Old advice you can ignore

The real goods on standard baby wisdom

When Jocelyn Seeley-Baechler was pregnant with her first child, Gavin, she asked family members for any advice they might have about breastfeeding. Her mother-in-law, who had breastfed all four of her boys for at least a year, told her that it was important to “toughen up” her nipples by rubbing them several times a day with a washcloth during her pregnancy — otherwise they might be sore when the baby started nursing.

“Just by chance, I mentioned this to my midwife and learned that it’s no longer considered helpful,” Seeley-Baechler says. “I certainly can’t fault my mother-in-law for the bad advice, though — that was the information she was given 30 years ago.” It’s natural for new parents to turn to experienced parents for support and information, but they may not be aware that current recommendations have changed. Read on for the top 10 pieces of advice you’d be advised to ignore, according to some of the nurses and staff at Wellington-Dufferin-Guelph Public Health in Ontario.
1 “You should toughen up your nipples to make breastfeeding less painful.” Public health nurse and lactation consultant Linda Southall explains: “Toughening up nipples is unnecessary and can induce preterm labour. Successful breastfeeding depends on the correct latch and positioning of the baby. Breastfeeding should not be painful — there may be some tenderness in the first few days, but this should soon subside.”

2 “If you pick up a crying baby, you will spoil him — and the crying develops his lungs.” Public health nurse Laurie Cadman says, “Crying is your baby’s only way to tell you he or she needs something. Research has shown that babies who are responded to promptly cry less.”

3 “Babies should be put down to sleep on their tummies so they won’t choke if they spit up.” There is no evidence that babies who sleep on their tummies are more likely to choke, explains public health nurse Ann Mulder. “Healthy babies will automatically swallow or cough up fluids.” In fact, she adds, “the latest research shows that sleeping on their backs greatly reduces babies’ risk of sudden infant death syndrome (SIDS).”

4 “Babies need to be bathed every day.” Not so, explains public health nurse Elaine Weir. “Bathing your baby two or three times a week will keep him clean — you are already cleaning the diaper area with each diaper change. Baby’s face, neck and groin creases may need some spot cleaning. More frequent bathing can contribute to dry skin, especially in the winter.”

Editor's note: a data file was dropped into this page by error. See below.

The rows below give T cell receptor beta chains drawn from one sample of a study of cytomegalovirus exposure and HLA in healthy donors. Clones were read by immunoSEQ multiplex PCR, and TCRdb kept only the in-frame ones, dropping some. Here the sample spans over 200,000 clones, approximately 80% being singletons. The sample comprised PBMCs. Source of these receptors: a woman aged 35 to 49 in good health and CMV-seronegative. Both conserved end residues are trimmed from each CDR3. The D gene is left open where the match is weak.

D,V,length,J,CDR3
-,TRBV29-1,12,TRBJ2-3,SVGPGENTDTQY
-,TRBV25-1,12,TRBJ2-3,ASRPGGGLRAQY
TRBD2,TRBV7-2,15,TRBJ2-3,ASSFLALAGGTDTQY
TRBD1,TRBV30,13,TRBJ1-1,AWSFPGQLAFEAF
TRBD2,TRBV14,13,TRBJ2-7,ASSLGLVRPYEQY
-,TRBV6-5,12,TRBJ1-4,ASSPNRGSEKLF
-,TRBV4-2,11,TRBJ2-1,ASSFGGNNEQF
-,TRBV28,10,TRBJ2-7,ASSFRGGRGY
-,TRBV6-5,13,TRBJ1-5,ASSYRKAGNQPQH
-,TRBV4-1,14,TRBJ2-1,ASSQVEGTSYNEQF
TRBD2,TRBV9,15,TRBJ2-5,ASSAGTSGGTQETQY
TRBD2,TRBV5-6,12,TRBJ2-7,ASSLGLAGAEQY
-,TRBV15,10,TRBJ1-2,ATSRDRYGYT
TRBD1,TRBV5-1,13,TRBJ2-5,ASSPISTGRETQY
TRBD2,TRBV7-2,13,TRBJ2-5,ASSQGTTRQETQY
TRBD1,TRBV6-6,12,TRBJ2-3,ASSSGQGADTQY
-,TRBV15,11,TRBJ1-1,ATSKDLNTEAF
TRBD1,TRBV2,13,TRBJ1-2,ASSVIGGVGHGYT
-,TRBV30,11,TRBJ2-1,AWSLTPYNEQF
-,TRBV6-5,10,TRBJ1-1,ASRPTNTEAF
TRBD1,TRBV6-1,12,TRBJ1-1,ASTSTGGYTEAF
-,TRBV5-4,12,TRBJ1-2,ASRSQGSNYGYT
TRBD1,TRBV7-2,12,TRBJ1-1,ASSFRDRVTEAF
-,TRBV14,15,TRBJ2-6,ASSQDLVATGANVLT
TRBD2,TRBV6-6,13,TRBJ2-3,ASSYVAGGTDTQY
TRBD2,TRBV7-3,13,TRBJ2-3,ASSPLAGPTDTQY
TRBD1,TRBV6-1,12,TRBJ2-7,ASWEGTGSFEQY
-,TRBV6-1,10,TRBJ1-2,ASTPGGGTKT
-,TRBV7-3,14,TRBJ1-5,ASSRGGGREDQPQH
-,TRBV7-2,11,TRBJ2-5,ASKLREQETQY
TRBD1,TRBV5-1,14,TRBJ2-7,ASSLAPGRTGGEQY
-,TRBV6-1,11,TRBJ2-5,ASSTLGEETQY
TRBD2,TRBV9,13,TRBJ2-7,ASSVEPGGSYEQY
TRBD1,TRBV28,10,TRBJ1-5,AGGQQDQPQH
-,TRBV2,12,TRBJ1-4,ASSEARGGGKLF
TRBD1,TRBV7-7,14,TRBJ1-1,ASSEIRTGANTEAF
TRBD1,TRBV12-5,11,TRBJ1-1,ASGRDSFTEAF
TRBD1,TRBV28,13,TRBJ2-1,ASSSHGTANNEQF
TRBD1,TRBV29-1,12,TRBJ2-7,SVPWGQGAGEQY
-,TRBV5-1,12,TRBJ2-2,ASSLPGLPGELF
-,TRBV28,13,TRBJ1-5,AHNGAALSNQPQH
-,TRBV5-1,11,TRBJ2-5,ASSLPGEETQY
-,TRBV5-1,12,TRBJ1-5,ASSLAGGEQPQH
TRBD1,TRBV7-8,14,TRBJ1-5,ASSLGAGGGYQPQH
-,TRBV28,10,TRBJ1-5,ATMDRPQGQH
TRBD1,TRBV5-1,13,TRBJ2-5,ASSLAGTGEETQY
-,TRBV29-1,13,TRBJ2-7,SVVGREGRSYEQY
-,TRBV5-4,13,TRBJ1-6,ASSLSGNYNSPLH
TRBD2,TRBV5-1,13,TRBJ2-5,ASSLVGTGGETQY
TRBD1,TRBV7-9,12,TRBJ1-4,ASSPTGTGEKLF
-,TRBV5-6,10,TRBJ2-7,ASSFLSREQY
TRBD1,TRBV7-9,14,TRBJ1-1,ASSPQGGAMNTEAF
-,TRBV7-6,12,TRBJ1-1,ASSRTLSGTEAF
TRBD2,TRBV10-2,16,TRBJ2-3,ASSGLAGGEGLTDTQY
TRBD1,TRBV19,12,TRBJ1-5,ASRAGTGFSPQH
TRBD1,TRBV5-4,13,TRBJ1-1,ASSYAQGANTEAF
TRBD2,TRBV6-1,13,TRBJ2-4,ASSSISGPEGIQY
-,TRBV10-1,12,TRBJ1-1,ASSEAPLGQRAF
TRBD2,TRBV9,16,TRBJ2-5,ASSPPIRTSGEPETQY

5 “Giving your baby a pacifier or letting him suck his thumb will misalign his teeth.” If the child is still using a pacifier or sucking his thumb when the permanent teeth come in, this can cause a problem, says public health nurse Margaret Bray Holzinger. “And excess use of a pacifier can cause speech delay and change the shape of the baby’s palate and mouth.” For more on pacifiers, see The Great Pacifier Debate.

6 “Dress your baby very warmly, especially at night.” Babies who are too warm may become too sleepy to breastfeed, but a greater concern is the risk of SIDS, says public health nurse Cynthia Montanaro. “Dress your baby in lightweight clothing and blankets. Be reassured that if you are comfortable with your room temperature, then your baby is too.”

7 “Once a baby gets teeth, it’s time to stop breastfeeding, and breastfeeding for ‘too long’ causes emotional problems.” It isn’t necessary to stop nursing when a baby gets teeth, says Southall. “Research shows that breastfeeding beyond one year benefits the baby with perfect nutrition and increased immunity to disease, and avoids allergies. Psychologically, studies show these children have better social adjustment. A child who is allowed to wean himself naturally is generally more independent and more secure in himself.”

8 “Babies who are learning to walk need to have sturdy shoes to support their ankles.” That’s a myth, says public health nurse Jean Rudland. “When your baby is walking indoors, bare feet allow him to grip the floor and develop steadiness as he learns this new skill.” Obviously, there are times when shoes are needed to keep your baby’s feet safe and clean. You should choose shoes that are soft, breathable, with non-skid soles, and that allow for flexibility at the toes, arch and ankles.

9 “Start solid foods and your baby will sleep through the night.” This is a favourite old wives’ tale. “Research has shown that feeding solids does not help a baby sleep longer,” says registered dietitian Barbara Bartle. The Canadian Paediatric Society recommends that babies be breastfed exclusively up to six months of age.

10 “Get your baby on a feeding schedule as soon as possible.” A better approach is to watch for your baby’s signals — sucking on hands, turning his head as though searching, fussing, etc. “Babies should be fed on demand,” says Bartle. “They listen to their internal hunger cues and should be fed when they are hungry, not when the clock has reached a specific time.”

If you hear other advice that you’re not certain about, check with your doctor, midwife or a public health nurse — they’ll be able to let you know the most up-to-date information about baby care.